It is common and necessary practice in the manufacture of integrated circuits to periodically inspect etched wafer workpieces for changes in critical line width, line profile and etched depths. Previously such inspections could be performed rapidly and non-destructively by a technician using an optical microscope. But as semiconductor technology has evolved to micron and sub-micron line widths, inspection by optical microscopy is no longer adequate. With today's submicron patterns, inspection typically involves selecting a sample of wafers from a processing lot, cleaving the wafers and inspecting the cleaved wafers with a scanning electron microscope. This approach is time-consuming, destructive and limited to a small subset of the wafer lot.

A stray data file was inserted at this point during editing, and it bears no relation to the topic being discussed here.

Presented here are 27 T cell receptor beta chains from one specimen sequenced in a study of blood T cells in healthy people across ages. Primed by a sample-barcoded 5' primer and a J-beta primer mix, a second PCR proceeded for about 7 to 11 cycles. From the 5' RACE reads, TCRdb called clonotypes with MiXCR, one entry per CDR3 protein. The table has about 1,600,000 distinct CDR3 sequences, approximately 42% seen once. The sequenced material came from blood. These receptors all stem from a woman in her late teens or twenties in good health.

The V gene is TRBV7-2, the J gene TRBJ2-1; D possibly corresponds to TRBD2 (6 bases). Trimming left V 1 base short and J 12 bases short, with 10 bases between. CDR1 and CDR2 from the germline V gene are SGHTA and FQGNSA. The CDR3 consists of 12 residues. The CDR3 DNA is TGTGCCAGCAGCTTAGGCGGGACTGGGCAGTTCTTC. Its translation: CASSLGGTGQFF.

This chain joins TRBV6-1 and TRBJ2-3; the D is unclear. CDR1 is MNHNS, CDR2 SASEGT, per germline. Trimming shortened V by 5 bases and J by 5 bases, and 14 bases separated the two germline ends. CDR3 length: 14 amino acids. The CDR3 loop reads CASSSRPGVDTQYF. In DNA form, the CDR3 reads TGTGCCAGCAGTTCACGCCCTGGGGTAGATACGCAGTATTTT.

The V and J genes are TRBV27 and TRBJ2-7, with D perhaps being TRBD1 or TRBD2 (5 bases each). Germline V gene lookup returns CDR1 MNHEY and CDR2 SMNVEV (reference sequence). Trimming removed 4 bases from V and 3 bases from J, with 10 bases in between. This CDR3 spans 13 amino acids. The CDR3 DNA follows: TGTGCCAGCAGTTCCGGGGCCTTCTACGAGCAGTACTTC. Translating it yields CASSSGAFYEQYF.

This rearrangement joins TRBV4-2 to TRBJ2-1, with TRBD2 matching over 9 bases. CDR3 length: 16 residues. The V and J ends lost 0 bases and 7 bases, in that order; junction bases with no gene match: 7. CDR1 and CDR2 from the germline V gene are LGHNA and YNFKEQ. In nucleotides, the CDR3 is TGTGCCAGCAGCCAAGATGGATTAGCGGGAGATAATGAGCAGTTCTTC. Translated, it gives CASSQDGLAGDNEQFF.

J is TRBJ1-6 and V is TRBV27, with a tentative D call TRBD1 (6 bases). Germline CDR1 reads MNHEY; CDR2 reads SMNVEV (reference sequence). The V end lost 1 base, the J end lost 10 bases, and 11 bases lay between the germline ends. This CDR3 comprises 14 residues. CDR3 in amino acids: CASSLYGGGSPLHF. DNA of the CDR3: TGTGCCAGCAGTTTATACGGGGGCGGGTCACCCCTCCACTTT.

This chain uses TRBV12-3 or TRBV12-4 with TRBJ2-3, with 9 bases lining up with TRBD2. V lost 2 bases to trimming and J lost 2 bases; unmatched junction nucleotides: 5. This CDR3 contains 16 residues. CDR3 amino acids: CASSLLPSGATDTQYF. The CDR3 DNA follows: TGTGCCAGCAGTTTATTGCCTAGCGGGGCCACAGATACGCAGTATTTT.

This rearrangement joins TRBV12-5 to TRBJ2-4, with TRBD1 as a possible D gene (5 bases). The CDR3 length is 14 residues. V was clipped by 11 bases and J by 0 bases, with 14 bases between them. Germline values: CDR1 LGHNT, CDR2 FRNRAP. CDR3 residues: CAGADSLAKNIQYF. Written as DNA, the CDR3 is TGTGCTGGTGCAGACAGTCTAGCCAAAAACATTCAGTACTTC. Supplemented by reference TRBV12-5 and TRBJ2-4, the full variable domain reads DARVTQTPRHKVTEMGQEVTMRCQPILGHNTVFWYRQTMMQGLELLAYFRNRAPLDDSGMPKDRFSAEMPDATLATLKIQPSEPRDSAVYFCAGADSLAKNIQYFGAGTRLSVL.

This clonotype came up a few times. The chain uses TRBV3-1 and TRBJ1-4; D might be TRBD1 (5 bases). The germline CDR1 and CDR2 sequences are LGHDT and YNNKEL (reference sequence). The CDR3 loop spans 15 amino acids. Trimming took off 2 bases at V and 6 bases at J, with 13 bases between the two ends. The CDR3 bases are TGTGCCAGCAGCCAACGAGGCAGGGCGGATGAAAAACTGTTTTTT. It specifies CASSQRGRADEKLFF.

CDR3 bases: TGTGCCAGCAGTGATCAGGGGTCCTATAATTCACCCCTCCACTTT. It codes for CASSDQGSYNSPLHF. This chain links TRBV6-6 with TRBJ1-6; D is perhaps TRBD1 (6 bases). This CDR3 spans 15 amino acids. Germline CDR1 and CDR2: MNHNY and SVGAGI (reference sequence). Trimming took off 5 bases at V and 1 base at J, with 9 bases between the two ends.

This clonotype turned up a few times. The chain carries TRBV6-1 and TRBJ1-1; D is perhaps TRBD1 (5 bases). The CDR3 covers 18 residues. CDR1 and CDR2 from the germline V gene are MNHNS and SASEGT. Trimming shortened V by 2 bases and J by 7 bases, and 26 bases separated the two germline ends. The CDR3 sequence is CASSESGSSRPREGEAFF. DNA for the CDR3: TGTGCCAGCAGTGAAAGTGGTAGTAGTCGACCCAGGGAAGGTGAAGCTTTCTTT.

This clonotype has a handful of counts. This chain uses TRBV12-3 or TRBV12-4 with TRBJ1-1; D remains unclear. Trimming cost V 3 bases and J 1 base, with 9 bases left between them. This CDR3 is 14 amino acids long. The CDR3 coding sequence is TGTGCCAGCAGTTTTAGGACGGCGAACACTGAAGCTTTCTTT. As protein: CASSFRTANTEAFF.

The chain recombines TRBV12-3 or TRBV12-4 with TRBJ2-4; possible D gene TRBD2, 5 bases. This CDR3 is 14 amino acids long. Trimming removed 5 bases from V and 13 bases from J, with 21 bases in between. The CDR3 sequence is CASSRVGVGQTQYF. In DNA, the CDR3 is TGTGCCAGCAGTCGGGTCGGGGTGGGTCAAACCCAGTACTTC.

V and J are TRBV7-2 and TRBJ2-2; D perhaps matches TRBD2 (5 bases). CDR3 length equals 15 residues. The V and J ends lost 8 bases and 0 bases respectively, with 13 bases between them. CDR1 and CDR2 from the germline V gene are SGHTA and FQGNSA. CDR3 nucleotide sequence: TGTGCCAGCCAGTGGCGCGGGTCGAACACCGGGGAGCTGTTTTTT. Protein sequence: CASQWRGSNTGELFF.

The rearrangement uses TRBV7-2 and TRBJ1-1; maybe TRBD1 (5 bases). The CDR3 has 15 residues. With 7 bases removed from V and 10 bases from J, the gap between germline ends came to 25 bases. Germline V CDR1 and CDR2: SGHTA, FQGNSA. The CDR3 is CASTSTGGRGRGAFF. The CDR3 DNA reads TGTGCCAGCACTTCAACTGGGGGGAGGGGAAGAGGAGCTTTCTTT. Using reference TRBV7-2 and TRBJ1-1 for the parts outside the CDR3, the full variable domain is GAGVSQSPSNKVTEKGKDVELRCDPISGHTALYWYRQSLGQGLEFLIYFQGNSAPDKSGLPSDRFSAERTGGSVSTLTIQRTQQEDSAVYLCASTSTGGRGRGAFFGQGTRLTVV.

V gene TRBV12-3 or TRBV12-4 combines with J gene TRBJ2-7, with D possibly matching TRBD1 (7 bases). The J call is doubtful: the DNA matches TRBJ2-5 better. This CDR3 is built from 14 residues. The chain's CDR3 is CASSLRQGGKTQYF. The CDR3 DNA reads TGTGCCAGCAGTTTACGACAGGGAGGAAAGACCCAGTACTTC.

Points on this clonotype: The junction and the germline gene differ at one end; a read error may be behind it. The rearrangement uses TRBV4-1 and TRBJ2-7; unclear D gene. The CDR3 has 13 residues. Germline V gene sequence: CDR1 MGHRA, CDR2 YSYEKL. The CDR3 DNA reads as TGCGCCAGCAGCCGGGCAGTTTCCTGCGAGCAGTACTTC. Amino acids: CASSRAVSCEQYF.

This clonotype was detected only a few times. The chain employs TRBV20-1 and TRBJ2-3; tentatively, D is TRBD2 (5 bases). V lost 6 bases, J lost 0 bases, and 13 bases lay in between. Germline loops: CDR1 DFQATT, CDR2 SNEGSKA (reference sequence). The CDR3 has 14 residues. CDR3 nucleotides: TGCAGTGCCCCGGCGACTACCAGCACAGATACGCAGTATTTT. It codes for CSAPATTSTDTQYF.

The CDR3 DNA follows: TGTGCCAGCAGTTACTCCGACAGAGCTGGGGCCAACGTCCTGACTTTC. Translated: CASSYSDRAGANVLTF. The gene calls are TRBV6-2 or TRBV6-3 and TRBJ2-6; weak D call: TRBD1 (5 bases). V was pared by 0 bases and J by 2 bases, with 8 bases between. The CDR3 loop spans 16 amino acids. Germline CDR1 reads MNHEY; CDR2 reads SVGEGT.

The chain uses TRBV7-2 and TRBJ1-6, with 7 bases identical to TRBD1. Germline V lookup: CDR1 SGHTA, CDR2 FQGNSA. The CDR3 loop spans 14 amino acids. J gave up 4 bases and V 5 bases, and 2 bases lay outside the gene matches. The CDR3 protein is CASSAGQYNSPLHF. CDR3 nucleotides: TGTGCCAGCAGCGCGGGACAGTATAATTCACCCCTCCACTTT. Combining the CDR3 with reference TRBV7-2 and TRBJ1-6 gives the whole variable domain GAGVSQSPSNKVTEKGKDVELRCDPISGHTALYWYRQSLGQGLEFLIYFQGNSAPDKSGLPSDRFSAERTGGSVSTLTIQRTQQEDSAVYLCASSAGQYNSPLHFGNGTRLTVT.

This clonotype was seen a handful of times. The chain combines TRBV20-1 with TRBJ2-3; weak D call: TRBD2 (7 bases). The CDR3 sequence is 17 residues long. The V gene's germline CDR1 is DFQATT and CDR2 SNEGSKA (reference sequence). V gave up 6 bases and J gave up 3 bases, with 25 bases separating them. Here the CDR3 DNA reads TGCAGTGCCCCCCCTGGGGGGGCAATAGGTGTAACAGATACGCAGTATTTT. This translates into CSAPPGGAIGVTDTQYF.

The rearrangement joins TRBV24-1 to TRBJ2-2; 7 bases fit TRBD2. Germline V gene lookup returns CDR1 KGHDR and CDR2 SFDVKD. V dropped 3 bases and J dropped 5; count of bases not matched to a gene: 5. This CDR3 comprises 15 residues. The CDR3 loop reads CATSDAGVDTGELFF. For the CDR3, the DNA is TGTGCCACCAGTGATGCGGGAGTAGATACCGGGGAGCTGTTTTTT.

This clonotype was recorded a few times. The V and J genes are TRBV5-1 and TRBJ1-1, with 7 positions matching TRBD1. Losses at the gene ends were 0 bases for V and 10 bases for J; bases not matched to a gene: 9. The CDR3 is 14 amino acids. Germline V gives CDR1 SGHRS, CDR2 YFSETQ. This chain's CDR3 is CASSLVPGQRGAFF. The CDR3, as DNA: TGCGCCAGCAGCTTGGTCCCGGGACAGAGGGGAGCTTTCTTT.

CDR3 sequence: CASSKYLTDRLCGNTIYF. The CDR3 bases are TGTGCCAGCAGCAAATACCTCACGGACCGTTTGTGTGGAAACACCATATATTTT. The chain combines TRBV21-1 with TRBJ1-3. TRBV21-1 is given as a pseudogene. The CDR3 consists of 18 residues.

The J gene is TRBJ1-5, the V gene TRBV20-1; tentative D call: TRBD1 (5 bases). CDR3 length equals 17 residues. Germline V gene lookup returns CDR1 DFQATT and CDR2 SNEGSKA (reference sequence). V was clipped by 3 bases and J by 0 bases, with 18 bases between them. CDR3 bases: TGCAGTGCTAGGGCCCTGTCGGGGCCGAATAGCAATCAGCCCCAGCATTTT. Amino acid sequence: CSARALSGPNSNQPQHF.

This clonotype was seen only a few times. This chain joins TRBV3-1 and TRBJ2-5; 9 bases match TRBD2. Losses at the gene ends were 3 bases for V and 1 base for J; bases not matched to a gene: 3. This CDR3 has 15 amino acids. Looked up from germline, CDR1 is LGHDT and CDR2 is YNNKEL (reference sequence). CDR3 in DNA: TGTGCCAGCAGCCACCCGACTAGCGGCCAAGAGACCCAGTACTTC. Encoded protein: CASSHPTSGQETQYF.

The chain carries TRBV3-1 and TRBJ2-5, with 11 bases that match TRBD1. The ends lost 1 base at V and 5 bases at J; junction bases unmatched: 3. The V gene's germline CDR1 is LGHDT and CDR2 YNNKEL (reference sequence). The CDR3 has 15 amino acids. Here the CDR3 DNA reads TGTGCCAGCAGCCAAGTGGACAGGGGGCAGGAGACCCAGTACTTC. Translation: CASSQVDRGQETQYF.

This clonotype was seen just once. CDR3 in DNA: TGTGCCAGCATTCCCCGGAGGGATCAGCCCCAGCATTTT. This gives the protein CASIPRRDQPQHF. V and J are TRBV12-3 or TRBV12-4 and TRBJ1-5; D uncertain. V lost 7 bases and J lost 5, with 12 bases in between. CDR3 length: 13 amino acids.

In an effort to replace this time-consuming and destructive testing process, a variety of experimental efforts have been directed toward the development of inspection and monitoring methods based upon the scattering of a beam of light directed onto the workpiece surface. Such techniques have typically utilized only a narrow range of scattering angles, typically the specular intensity and the first order. While promising experimental results have been reported, these techniques have not demonstrated the ability to discriminate between submicron variations in etching depth and variations in etching profile.